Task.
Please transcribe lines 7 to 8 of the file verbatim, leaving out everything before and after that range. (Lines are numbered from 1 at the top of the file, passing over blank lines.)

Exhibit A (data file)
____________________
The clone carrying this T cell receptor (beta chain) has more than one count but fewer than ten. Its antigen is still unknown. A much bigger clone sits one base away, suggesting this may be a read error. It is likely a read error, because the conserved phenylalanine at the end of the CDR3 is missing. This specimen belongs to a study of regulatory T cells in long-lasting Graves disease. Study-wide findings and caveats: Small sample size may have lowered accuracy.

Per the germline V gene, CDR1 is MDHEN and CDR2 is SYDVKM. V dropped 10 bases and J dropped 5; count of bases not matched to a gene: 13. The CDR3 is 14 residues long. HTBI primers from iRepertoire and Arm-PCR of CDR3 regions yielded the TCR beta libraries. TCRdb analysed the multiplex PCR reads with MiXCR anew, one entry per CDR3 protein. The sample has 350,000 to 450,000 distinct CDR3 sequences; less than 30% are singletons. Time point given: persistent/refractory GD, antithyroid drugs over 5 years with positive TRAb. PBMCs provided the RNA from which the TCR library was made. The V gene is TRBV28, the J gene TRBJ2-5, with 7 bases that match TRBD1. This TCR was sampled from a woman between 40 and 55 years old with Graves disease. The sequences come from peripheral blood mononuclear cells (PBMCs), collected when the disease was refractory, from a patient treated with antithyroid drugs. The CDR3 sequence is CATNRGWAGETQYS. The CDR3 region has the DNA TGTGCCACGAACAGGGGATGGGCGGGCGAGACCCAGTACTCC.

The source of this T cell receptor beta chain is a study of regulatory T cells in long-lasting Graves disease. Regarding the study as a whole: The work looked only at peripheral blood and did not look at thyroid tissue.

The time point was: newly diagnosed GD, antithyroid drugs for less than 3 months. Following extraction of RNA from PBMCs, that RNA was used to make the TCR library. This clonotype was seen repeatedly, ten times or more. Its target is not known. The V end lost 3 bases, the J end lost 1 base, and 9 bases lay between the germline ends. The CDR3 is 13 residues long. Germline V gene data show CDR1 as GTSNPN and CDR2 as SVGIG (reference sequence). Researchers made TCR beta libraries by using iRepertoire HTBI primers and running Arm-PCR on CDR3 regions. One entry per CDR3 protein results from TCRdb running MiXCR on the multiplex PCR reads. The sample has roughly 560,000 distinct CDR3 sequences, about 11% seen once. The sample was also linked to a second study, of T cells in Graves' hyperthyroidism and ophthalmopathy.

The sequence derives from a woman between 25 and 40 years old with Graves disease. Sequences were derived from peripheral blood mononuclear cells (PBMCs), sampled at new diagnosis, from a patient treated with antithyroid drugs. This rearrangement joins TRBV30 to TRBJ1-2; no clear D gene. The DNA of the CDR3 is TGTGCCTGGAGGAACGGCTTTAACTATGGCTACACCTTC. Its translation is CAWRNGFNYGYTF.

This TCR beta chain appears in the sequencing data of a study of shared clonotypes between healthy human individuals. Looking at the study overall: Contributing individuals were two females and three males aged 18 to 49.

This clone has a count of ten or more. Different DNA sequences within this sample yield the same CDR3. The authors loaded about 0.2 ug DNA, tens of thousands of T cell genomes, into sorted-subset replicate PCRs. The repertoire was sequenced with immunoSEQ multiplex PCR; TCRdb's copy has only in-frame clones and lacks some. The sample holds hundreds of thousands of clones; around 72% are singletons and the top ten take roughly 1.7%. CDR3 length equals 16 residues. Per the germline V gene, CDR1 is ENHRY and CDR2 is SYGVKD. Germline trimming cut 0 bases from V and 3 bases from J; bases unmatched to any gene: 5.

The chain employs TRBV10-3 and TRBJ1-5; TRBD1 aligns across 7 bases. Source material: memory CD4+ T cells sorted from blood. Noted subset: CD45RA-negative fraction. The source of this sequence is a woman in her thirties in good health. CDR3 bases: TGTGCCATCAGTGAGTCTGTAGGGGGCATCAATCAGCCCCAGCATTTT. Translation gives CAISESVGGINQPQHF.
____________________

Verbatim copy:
This clone has a count of ten or more. Different DNA sequences within this sample yield the same CDR3. The authors loaded about 0.2 ug DNA, tens of thousands of T cell genomes, into sorted-subset replicate PCRs. The repertoire was sequenced with immunoSEQ multiplex PCR; TCRdb's copy has only in-frame clones and lacks some. The sample holds hundreds of thousands of clones; around 72% are singletons and the top ten take roughly 1.7%. CDR3 length equals 16 residues. Per the germline V gene, CDR1 is ENHRY and CDR2 is SYGVKD. Germline trimming cut 0 bases from V and 3 bases from J; bases unmatched to any gene: 5.

The chain employs TRBV10-3 and TRBJ1-5; TRBD1 aligns across 7 bases. Source material: memory CD4+ T cells sorted from blood. Noted subset: CD45RA-negative fraction. The source of this sequence is a woman in her thirties in good health. CDR3 bases: TGTGCCATCAGTGAGTCTGTAGGGGGCATCAATCAGCCCCAGCATTTT. Translation gives CAISESVGGINQPQHF.